National Local Life

10 Music Venues in Philadelphia That Anchor Their Neighborhoods

Music may not be the first thing that comes to mind when someone thinks of Philadelphia. Yet true Philadelphians know that the city has long been home to a vibrant and impressive music scene, with plenty of musicians calling the city home, from Chubby Checker to John Coltrane to the Roots.

Philly is also home to dozens of venues big and small where you can catch live music of every genre every day of the week. While this is by no means a complete list, consider this a helpful primer to the must-visit music venues in Philadelphia.

Philadelphia music venue map

Johnny Brenda’s—Fishtown

One might recognize this neighborhood staple for its 15 minutes of fame in the movie “Creed.” But Johnny Brenda’s was famous long before Michael B. Jordan stepped foot inside.

The divey music venue is the beating heart of Fishtown; its neon sign blares almost as loud as the music pulsing inside its walls. While folks flock here for the thriving indie music scene, the good selection of local drafts and food doesn’t hurt, either. (Other good picks for Fishtown? The Fillmore and Kung fu Necktie.) 

The Met Philadelphia—Francisville 

For the better half of the century, the Philadelphia Metropolitan Opera House has been closed to the public. But when it was built in 1908 by Oscar Hammerstein I, the grandfather of Oscar Hammerstein II, it was the largest theater of its kind in the world.

Now, after years of renovations, the Met has reopened as a historic music venue, drawing big-name acts such as Madonna, John Legend, and Bob Dylan, breathing life back into the stunning venue in Francisville.

Academy of Music—Center City

The Academy of Music at the Kimmel Center is impressive—and not just for its jaw-droppingly gorgeous interiors. Since opening in 1857, it is now the oldest running opera in the country, earning its title as the Grand Old Lady of Locust Street.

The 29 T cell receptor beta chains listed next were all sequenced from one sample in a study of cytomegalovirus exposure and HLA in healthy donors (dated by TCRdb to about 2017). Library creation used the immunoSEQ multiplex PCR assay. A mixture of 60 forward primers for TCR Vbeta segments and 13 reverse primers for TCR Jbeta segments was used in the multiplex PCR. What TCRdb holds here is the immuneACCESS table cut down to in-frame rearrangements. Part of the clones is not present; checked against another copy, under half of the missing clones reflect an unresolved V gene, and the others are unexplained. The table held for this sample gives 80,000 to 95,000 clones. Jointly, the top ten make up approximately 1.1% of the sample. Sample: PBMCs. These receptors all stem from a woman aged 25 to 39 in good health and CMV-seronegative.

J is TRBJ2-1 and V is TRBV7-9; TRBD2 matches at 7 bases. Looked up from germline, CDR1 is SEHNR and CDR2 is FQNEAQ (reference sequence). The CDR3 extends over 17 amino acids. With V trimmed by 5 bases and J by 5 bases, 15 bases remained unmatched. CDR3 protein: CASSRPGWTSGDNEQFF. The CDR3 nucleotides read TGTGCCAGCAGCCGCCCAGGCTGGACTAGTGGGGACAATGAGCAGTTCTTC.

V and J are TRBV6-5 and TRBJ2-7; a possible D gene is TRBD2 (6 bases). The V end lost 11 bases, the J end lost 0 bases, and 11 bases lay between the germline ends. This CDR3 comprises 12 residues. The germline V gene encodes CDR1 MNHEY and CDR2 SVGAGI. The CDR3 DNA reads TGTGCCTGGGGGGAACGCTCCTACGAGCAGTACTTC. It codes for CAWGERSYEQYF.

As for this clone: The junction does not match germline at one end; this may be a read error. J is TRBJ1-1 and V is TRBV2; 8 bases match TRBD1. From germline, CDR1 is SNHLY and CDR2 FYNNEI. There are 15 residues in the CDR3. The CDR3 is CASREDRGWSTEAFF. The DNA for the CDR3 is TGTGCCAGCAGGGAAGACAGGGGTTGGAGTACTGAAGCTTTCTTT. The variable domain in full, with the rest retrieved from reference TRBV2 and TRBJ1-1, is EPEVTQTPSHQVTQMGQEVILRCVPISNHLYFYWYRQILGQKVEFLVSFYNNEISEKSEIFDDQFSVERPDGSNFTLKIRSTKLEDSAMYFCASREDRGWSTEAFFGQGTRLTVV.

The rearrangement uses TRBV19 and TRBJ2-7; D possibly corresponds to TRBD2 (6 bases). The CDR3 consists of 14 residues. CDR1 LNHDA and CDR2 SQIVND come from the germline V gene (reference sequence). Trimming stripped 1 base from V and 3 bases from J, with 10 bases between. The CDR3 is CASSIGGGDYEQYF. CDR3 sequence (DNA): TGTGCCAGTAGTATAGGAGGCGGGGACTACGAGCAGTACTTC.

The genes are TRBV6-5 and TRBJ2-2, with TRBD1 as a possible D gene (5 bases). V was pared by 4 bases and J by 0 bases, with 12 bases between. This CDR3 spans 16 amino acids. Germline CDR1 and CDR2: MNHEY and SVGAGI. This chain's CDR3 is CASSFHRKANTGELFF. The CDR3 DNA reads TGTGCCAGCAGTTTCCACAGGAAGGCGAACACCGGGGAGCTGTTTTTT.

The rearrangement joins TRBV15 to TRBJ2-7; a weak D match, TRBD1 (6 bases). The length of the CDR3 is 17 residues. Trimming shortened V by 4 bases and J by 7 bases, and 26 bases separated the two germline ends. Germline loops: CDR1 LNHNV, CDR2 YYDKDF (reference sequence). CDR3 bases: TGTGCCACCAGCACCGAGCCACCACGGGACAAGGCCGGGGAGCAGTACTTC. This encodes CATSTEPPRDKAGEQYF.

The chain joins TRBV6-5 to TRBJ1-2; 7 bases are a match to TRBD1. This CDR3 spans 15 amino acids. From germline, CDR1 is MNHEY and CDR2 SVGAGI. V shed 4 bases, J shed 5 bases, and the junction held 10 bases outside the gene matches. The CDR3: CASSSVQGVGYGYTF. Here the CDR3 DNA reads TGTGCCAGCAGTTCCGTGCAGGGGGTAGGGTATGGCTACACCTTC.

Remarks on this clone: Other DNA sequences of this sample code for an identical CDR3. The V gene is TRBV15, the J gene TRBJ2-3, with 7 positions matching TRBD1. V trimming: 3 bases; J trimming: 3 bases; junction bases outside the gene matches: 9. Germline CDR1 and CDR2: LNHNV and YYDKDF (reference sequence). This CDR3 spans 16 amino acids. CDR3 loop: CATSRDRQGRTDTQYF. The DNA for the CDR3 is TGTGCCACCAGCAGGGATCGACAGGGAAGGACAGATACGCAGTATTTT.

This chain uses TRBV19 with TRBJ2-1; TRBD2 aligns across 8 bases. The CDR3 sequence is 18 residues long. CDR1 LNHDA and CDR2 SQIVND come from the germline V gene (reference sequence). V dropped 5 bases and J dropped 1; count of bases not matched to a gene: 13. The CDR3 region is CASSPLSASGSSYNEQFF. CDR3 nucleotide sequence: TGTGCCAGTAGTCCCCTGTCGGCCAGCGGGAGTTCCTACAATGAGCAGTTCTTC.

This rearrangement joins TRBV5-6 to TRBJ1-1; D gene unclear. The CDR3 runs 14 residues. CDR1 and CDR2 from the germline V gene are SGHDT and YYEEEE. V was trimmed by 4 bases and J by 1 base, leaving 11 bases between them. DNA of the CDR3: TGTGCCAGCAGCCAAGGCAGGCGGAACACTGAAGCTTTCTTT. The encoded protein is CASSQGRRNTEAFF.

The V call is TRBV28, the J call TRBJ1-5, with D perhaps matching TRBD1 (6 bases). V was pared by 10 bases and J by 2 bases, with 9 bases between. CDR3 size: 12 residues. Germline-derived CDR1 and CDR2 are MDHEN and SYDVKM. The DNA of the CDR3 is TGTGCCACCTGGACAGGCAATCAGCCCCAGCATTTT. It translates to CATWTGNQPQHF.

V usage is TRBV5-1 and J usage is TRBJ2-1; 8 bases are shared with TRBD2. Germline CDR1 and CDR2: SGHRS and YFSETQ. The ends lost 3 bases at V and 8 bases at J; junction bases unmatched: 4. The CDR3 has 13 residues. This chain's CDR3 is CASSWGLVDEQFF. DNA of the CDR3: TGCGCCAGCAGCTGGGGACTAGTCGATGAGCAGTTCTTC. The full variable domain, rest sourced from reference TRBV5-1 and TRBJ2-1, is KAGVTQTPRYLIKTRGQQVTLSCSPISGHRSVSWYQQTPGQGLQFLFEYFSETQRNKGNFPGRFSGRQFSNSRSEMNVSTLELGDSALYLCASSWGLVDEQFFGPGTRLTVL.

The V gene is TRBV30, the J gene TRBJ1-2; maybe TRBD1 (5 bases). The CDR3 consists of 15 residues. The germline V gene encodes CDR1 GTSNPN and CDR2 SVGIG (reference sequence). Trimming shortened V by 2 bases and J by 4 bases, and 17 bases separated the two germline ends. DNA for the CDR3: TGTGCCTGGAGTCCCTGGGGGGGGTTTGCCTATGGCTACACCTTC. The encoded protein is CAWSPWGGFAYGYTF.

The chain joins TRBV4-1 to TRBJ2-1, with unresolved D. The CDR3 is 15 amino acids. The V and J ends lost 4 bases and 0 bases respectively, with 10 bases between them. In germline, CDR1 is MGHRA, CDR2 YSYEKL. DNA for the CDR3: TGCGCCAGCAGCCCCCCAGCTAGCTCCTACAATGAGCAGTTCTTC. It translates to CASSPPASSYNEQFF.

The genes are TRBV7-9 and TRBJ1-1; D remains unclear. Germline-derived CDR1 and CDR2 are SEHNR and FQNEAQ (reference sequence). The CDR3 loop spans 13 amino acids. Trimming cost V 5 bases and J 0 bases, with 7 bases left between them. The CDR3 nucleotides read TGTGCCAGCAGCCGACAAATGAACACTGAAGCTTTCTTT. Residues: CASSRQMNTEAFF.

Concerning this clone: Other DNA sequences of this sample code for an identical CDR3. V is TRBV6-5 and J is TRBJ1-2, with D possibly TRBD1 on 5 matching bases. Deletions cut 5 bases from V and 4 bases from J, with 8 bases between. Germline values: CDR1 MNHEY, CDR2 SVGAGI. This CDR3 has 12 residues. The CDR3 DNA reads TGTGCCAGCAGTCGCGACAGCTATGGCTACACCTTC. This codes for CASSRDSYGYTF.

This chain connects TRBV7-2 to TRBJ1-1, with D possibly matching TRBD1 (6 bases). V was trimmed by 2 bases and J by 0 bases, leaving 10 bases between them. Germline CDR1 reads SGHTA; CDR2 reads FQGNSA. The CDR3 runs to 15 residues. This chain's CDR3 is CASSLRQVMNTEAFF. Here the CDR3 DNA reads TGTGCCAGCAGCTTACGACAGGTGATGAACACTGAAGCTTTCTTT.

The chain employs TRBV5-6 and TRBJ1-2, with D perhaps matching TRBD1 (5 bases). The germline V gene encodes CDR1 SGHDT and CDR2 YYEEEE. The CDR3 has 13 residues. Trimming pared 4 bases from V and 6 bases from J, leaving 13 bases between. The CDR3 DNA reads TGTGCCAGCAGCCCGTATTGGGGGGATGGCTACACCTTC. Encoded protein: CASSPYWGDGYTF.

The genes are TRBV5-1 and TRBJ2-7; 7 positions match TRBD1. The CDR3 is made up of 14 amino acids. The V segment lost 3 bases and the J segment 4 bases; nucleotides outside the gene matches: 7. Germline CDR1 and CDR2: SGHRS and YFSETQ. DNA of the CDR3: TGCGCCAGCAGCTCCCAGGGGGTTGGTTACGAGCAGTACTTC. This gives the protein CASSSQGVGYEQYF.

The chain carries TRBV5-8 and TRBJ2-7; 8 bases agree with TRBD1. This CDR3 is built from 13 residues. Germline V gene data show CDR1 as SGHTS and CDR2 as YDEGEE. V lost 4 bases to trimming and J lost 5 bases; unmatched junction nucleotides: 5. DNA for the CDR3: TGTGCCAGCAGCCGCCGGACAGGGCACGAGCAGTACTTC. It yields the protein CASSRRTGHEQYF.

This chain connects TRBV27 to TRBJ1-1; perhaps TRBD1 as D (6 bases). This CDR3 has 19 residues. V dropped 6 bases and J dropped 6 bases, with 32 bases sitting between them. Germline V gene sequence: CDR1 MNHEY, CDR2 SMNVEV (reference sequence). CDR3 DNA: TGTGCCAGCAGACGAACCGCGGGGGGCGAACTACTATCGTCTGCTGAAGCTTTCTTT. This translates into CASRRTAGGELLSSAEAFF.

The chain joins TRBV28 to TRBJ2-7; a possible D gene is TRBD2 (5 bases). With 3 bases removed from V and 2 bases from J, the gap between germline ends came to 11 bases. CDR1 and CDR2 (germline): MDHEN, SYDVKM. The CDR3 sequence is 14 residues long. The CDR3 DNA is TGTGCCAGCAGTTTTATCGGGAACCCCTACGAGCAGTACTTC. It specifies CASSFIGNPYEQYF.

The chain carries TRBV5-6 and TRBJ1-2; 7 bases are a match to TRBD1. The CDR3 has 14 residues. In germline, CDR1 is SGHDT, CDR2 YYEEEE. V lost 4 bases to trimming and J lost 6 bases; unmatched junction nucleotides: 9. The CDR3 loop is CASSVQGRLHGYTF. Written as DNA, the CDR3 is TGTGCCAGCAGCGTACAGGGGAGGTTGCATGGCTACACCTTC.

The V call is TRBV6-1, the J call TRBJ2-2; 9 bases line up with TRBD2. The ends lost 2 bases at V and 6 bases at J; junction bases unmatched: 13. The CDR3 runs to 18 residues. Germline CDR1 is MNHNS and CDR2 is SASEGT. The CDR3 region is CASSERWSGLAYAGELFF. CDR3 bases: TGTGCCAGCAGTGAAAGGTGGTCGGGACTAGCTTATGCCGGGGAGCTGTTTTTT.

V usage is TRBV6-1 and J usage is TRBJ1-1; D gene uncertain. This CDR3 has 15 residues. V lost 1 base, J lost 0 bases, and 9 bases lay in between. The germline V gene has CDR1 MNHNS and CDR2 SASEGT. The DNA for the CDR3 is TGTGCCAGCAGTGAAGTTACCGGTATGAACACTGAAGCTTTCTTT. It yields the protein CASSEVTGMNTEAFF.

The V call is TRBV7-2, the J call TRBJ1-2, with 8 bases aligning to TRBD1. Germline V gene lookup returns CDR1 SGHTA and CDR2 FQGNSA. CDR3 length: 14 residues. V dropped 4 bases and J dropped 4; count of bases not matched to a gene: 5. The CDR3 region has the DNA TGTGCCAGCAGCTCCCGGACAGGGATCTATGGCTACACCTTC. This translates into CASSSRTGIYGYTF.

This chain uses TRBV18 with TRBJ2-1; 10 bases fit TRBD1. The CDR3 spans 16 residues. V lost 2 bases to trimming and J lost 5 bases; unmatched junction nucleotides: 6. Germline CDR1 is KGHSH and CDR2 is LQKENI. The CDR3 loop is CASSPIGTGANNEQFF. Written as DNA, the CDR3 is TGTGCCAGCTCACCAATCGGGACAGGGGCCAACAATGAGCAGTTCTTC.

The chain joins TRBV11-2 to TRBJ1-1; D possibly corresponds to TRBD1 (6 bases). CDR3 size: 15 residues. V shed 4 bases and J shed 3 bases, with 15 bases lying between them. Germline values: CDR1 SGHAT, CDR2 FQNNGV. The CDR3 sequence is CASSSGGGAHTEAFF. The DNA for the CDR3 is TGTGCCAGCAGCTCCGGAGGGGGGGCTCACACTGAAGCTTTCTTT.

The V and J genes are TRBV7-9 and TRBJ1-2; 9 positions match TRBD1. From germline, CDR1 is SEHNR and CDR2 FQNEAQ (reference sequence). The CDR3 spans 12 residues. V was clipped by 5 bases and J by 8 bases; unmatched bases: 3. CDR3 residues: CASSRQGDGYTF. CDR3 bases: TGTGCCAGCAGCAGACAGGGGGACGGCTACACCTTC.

Along with Opera Philadelphia, the Academy of Music is home to a long list of resident companies, including the Philadelphia Orchestra, the Pennsylvania Ballet, and more. This esteemed music venue anchors the many cultural institutions that line the Avenue of the Arts on South Broad Street.

Union Transfer—Spring Garden

Step inside Union Transfer in Philly’s Spring Garden neighborhood and it’s immediately apparent that this place is special. Dramatic chandeliers and stained glass windows harken back to the space’s former history as a railroad station.

Though it feels intimate, the space features four bars and multiple levels, which means there’s no bad vantage spot in this venue. 

World Cafe Live—University City

World Cafe Live is home to Philly’s local music station WXPN and draws more than 500 shows each year to its home in a renovated Art Deco factory building. World Cafe Live offers a little bit of everything for its loyal music fans; there’s a venue for smaller acts on the main level as well as a larger, three-tiered music hall down below with a bar.  

Boot and Saddle—Passyunk Square

This once shuttered country-western bar on South Broad Street was brought back to life in 2013 as a bar in the front and a music venue in the back. Boot and Saddle is now a popular watering hole for locals who can enjoy a brew or two before heading to the back of the bar to catch a show in an intimate, standing-only room.

Dell Music Center—Strawberry Mansion

The Dell Music Center (“The Dell”) is one of the few outdoor venues in Philadelphia and happens to be located in the city’s largest greenspace, Fairmount Park. Before any given concert, folks flock to the park with barbecue grills and lawn chairs in tow before enjoying live music at the Dell, whether it’s jazz, soul, rock, or classical. 

The Mann—West Philadelphia

One of the largest nonprofit outdoor venues in the country is located in Fairmount Park, just on the edge of the Parkside neighborhood in West Philly. Since 1935, the Mann Center has brought world-class performing artists to its stage, attracting thousands of attendees to its open-air venue and grassy lawn. Even more, the Mann Center offers breathtaking views of the Philly skyline. 

TLA—Queen Village

The Theater of Living Arts, more affectionately known as the TLA, is a small, unassuming music venue located on one of the most vibrant corridors in Philly: South Street.

The TLA originally served as a movie house, showing art house films like “Rocky Horror Picture Show.” Today, it brings in small- and big-name acts to its stage every night of the week. Thanks to its location, the party keeps going on South Street even after the show wraps up. 

Philadelphia Folksong Society—Roxborough-Manayunk

Blink and you might miss this charming and cozy music venue in Roxborough. Tucked in among the busy retail corridor Ridge Avenue, the Philadelphia Folksong Society offers a one-room venue that hosts incredibly intimate acoustic acts throughout the entire week. Also fun tip: The venue is BYOB.

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